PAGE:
Let’s take a look at each of these.
Knowing the issuer of a claim: With a token, how do I know who made the claim? Presumably it’d be the person who minted the token, but Ethereum doesn’t have a standard way of recording that information. In EIP-4973, they suggest indexers use the transaction-level
from field and get the data from event logs which aren’t even accessible by smart contracts. Compare this to a signed claim, where it is very clear which account made the statement, and anyone, including smart contracts, can verify the signature.
Tokens wrongly look objective: If someone makes an untrue claim about me, I can say they are wrong, and that people should ignore it. People might not believe me, but at least they understand that claims about other people might be untrue. But if someone can make a token “in my account” that shows up anytime anyone looks up my address, it’s much harder to ignore. It’s deeply connected to my account in a way that doesn’t allow other people to decide whether to pay attention to it or not. Furthermore, trying to fix this by allowing people to choose what tokens show up for their own address would be a very bad decision. For example, the Me Too movement would have been stopped completely if someone like Harvey Weinstein could have hidden negative claims about himself8. Because claims have to be subjectively evaluated, allowing other people to make claims that seem objective to outside parties is simply the wrong design. Signed claims do a better job than tokens in indicating subjectivity because they aren’t attached automatically to the subject, and their truth depends on the trustworthiness of the issuer.
Tokens are public: Claims should be as private as possible, but tokens on a public blockchain are public. Claims made in the clear on a public blockchain are tremendously dangerous: authoritarian regimes and data-siphoning big tech would LOVE them. The paper admits this: “without explicit measures taken to protect privacy, the “naive” vision of simply putting all SBTs on-chain may well make too much information public for many applications.” However, after admitting the problems of public tokens, the paper still advocates for it as a good place to start, saying “most of our applications depend on some level of publicity.” And again, this is what people are actively building right now.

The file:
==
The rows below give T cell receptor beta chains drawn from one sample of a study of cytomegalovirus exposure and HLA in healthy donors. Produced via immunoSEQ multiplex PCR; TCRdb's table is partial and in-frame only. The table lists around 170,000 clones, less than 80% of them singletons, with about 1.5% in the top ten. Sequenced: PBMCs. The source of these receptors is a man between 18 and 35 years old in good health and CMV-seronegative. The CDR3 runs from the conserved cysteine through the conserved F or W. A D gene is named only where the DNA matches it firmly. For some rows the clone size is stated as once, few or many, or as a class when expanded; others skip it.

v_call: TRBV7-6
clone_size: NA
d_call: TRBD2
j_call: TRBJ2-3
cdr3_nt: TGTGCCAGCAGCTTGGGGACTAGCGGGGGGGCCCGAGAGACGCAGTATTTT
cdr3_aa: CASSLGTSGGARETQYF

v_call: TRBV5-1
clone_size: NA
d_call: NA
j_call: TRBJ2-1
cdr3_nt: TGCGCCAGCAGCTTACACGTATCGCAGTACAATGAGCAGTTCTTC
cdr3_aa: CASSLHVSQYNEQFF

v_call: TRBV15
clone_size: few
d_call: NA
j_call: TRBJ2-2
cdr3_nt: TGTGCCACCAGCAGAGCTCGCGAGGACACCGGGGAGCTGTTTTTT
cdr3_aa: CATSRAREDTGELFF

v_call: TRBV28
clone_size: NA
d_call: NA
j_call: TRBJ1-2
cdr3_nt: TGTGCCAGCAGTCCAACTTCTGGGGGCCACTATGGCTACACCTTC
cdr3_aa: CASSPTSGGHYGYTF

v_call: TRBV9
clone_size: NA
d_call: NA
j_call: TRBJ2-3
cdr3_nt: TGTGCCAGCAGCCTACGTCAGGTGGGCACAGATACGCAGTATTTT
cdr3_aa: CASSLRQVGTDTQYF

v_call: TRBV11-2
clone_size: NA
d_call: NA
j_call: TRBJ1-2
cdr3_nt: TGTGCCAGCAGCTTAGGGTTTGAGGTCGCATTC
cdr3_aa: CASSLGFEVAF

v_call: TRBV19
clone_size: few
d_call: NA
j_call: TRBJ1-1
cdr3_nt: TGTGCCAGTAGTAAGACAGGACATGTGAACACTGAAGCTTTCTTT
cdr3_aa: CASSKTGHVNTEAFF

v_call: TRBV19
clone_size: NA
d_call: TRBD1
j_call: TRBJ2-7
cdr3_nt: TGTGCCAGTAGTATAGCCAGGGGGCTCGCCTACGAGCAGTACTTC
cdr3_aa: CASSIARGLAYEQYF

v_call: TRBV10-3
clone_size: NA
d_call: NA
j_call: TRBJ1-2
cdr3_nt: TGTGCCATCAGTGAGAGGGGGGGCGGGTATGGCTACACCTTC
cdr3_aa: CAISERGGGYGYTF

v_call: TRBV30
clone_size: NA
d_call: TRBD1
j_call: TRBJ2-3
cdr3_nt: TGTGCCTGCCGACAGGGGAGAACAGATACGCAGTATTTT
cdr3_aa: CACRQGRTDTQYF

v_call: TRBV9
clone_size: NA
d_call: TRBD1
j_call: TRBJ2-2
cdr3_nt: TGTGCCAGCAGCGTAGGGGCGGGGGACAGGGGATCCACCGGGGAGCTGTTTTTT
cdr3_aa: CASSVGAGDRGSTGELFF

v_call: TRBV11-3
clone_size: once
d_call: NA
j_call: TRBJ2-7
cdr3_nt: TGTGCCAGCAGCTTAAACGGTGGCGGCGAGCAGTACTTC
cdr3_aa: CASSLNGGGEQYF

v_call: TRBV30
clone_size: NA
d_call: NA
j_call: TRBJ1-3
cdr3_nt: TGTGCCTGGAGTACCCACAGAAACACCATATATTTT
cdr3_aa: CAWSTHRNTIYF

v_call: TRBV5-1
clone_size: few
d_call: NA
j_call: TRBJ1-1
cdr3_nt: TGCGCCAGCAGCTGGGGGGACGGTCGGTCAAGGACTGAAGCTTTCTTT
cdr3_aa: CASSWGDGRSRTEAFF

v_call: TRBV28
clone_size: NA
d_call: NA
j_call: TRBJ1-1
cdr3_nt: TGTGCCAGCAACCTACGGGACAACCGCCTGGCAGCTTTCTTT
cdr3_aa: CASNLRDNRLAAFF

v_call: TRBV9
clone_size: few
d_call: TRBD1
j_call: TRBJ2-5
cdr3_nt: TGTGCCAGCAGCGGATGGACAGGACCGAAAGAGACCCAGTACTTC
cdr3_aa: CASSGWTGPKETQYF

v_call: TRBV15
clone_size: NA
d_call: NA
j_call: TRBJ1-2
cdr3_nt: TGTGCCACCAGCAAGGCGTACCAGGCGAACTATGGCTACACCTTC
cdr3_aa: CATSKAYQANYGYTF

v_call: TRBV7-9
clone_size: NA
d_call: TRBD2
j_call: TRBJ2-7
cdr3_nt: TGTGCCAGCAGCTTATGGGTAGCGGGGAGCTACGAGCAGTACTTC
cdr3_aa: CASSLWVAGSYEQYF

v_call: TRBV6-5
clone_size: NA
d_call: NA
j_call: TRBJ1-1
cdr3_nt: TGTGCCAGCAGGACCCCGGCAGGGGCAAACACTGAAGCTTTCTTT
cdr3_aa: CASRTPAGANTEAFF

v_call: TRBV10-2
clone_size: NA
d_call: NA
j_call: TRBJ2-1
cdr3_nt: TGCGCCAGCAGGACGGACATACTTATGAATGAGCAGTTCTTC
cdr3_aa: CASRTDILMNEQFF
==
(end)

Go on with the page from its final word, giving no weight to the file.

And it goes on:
Tokens are expensive to create: Signed claims are completely free to create and verify. It’s just running a little bit of code. Whereas, minting an NFT on the Ethereum mainnet right now costs about $50. Imagine every claim costing $50.
Decentralized blockchains probably aren’t the right place to put claims9: Claims are just one entity talking about another entity. With signed claims, we can use cryptography to verify that the issuer made the claim. Having multiple nodes verify the same signature doesn’t give you anything.